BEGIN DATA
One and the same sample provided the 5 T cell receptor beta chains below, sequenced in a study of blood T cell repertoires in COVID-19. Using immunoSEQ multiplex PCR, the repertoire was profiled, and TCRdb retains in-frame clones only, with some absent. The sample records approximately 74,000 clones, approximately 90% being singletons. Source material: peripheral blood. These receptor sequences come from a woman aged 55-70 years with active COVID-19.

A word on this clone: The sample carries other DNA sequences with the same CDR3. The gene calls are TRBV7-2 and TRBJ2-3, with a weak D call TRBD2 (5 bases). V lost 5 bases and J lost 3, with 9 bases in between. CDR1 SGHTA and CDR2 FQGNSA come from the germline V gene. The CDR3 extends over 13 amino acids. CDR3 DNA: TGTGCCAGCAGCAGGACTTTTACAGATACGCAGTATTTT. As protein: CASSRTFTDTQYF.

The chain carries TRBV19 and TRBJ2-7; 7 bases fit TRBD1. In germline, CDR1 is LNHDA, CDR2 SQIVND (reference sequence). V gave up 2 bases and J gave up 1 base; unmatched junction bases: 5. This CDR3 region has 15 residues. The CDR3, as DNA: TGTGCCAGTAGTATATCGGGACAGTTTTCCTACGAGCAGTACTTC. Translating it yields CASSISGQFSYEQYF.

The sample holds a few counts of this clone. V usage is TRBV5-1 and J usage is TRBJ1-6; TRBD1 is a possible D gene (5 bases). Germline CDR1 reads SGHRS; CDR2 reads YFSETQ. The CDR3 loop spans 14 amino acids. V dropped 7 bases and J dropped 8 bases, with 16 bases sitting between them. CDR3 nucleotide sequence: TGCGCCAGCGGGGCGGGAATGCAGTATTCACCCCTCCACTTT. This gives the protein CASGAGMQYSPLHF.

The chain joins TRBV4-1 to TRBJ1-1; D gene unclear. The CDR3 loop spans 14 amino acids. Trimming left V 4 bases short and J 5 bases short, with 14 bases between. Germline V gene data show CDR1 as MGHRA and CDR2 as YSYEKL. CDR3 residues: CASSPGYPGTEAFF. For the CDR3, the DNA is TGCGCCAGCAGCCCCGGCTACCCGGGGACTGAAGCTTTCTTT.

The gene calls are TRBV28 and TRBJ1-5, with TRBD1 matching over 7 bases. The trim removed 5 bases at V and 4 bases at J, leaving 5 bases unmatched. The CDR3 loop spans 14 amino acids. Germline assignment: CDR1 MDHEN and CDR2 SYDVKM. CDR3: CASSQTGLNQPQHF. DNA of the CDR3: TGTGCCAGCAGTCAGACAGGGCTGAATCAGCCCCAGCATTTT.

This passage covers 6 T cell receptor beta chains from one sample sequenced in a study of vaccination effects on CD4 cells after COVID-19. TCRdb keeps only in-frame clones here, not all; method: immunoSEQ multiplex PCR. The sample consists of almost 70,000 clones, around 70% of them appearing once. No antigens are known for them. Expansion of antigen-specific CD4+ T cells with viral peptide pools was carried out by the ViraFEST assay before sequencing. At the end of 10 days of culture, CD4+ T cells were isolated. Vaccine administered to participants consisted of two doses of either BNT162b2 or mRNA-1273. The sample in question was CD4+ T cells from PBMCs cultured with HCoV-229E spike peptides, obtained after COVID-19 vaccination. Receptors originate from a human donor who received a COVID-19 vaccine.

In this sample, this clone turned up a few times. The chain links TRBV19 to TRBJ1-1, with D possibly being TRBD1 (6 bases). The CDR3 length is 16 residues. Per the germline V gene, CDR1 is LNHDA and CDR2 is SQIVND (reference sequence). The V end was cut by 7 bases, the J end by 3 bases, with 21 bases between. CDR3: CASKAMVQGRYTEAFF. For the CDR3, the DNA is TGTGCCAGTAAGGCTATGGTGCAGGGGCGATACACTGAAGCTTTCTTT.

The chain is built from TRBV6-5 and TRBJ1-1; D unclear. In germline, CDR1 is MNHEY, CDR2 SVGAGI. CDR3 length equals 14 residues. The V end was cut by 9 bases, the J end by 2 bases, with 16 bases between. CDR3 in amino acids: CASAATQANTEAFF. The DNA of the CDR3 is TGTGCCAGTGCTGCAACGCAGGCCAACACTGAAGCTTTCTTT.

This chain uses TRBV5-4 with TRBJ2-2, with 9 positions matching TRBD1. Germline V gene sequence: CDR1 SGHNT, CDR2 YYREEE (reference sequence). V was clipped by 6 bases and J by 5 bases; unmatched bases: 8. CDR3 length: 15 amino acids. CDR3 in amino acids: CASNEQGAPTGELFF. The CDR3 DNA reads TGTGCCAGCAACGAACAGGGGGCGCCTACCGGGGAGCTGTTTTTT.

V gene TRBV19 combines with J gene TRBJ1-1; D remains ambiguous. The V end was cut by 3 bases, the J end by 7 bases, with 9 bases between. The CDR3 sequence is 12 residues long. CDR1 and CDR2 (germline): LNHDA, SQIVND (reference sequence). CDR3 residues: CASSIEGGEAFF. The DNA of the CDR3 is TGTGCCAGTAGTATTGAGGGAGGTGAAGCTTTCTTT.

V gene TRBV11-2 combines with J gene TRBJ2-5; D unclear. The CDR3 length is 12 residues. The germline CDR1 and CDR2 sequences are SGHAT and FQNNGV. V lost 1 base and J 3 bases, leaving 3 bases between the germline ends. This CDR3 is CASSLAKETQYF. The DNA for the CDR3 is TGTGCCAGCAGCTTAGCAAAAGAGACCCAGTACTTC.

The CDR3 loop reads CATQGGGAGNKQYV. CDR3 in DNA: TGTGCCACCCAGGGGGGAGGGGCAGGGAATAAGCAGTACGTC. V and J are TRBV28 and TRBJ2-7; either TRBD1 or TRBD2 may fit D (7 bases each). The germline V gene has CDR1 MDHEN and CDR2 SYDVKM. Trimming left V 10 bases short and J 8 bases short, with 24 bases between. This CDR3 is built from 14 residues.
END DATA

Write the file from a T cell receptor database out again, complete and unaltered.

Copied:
One and the same sample provided the 5 T cell receptor beta chains below, sequenced in a study of blood T cell repertoires in COVID-19. Using immunoSEQ multiplex PCR, the repertoire was profiled, and TCRdb retains in-frame clones only, with some absent. The sample records approximately 74,000 clones, approximately 90% being singletons. Source material: peripheral blood. These receptor sequences come from a woman aged 55-70 years with active COVID-19.

A word on this clone: The sample carries other DNA sequences with the same CDR3. The gene calls are TRBV7-2 and TRBJ2-3, with a weak D call TRBD2 (5 bases). V lost 5 bases and J lost 3, with 9 bases in between. CDR1 SGHTA and CDR2 FQGNSA come from the germline V gene. The CDR3 extends over 13 amino acids. CDR3 DNA: TGTGCCAGCAGCAGGACTTTTACAGATACGCAGTATTTT. As protein: CASSRTFTDTQYF.

The chain carries TRBV19 and TRBJ2-7; 7 bases fit TRBD1. In germline, CDR1 is LNHDA, CDR2 SQIVND (reference sequence). V gave up 2 bases and J gave up 1 base; unmatched junction bases: 5. This CDR3 region has 15 residues. The CDR3, as DNA: TGTGCCAGTAGTATATCGGGACAGTTTTCCTACGAGCAGTACTTC. Translating it yields CASSISGQFSYEQYF.

The sample holds a few counts of this clone. V usage is TRBV5-1 and J usage is TRBJ1-6; TRBD1 is a possible D gene (5 bases). Germline CDR1 reads SGHRS; CDR2 reads YFSETQ. The CDR3 loop spans 14 amino acids. V dropped 7 bases and J dropped 8 bases, with 16 bases sitting between them. CDR3 nucleotide sequence: TGCGCCAGCGGGGCGGGAATGCAGTATTCACCCCTCCACTTT. This gives the protein CASGAGMQYSPLHF.

The chain joins TRBV4-1 to TRBJ1-1; D gene unclear. The CDR3 loop spans 14 amino acids. Trimming left V 4 bases short and J 5 bases short, with 14 bases between. Germline V gene data show CDR1 as MGHRA and CDR2 as YSYEKL. CDR3 residues: CASSPGYPGTEAFF. For the CDR3, the DNA is TGCGCCAGCAGCCCCGGCTACCCGGGGACTGAAGCTTTCTTT.

The gene calls are TRBV28 and TRBJ1-5, with TRBD1 matching over 7 bases. The trim removed 5 bases at V and 4 bases at J, leaving 5 bases unmatched. The CDR3 loop spans 14 amino acids. Germline assignment: CDR1 MDHEN and CDR2 SYDVKM. CDR3: CASSQTGLNQPQHF. DNA of the CDR3: TGTGCCAGCAGTCAGACAGGGCTGAATCAGCCCCAGCATTTT.

This passage covers 6 T cell receptor beta chains from one sample sequenced in a study of vaccination effects on CD4 cells after COVID-19. TCRdb keeps only in-frame clones here, not all; method: immunoSEQ multiplex PCR. The sample consists of almost 70,000 clones, around 70% of them appearing once. No antigens are known for them. Expansion of antigen-specific CD4+ T cells with viral peptide pools was carried out by the ViraFEST assay before sequencing. At the end of 10 days of culture, CD4+ T cells were isolated. Vaccine administered to participants consisted of two doses of either BNT162b2 or mRNA-1273. The sample in question was CD4+ T cells from PBMCs cultured with HCoV-229E spike peptides, obtained after COVID-19 vaccination. Receptors originate from a human donor who received a COVID-19 vaccine.

In this sample, this clone turned up a few times. The chain links TRBV19 to TRBJ1-1, with D possibly being TRBD1 (6 bases). The CDR3 length is 16 residues. Per the germline V gene, CDR1 is LNHDA and CDR2 is SQIVND (reference sequence). The V end was cut by 7 bases, the J end by 3 bases, with 21 bases between. CDR3: CASKAMVQGRYTEAFF. For the CDR3, the DNA is TGTGCCAGTAAGGCTATGGTGCAGGGGCGATACACTGAAGCTTTCTTT.

The chain is built from TRBV6-5 and TRBJ1-1; D unclear. In germline, CDR1 is MNHEY, CDR2 SVGAGI. CDR3 length equals 14 residues. The V end was cut by 9 bases, the J end by 2 bases, with 16 bases between. CDR3 in amino acids: CASAATQANTEAFF. The DNA of the CDR3 is TGTGCCAGTGCTGCAACGCAGGCCAACACTGAAGCTTTCTTT.

This chain uses TRBV5-4 with TRBJ2-2, with 9 positions matching TRBD1. Germline V gene sequence: CDR1 SGHNT, CDR2 YYREEE (reference sequence). V was clipped by 6 bases and J by 5 bases; unmatched bases: 8. CDR3 length: 15 amino acids. CDR3 in amino acids: CASNEQGAPTGELFF. The CDR3 DNA reads TGTGCCAGCAACGAACAGGGGGCGCCTACCGGGGAGCTGTTTTTT.

V gene TRBV19 combines with J gene TRBJ1-1; D remains ambiguous. The V end was cut by 3 bases, the J end by 7 bases, with 9 bases between. The CDR3 sequence is 12 residues long. CDR1 and CDR2 (germline): LNHDA, SQIVND (reference sequence). CDR3 residues: CASSIEGGEAFF. The DNA of the CDR3 is TGTGCCAGTAGTATTGAGGGAGGTGAAGCTTTCTTT.

V gene TRBV11-2 combines with J gene TRBJ2-5; D unclear. The CDR3 length is 12 residues. The germline CDR1 and CDR2 sequences are SGHAT and FQNNGV. V lost 1 base and J 3 bases, leaving 3 bases between the germline ends. This CDR3 is CASSLAKETQYF. The DNA for the CDR3 is TGTGCCAGCAGCTTAGCAAAAGAGACCCAGTACTTC.

The CDR3 loop reads CATQGGGAGNKQYV. CDR3 in DNA: TGTGCCACCCAGGGGGGAGGGGCAGGGAATAAGCAGTACGTC. V and J are TRBV28 and TRBJ2-7; either TRBD1 or TRBD2 may fit D (7 bases each). The germline V gene has CDR1 MDHEN and CDR2 SYDVKM. Trimming left V 10 bases short and J 8 bases short, with 24 bases between. This CDR3 is built from 14 residues.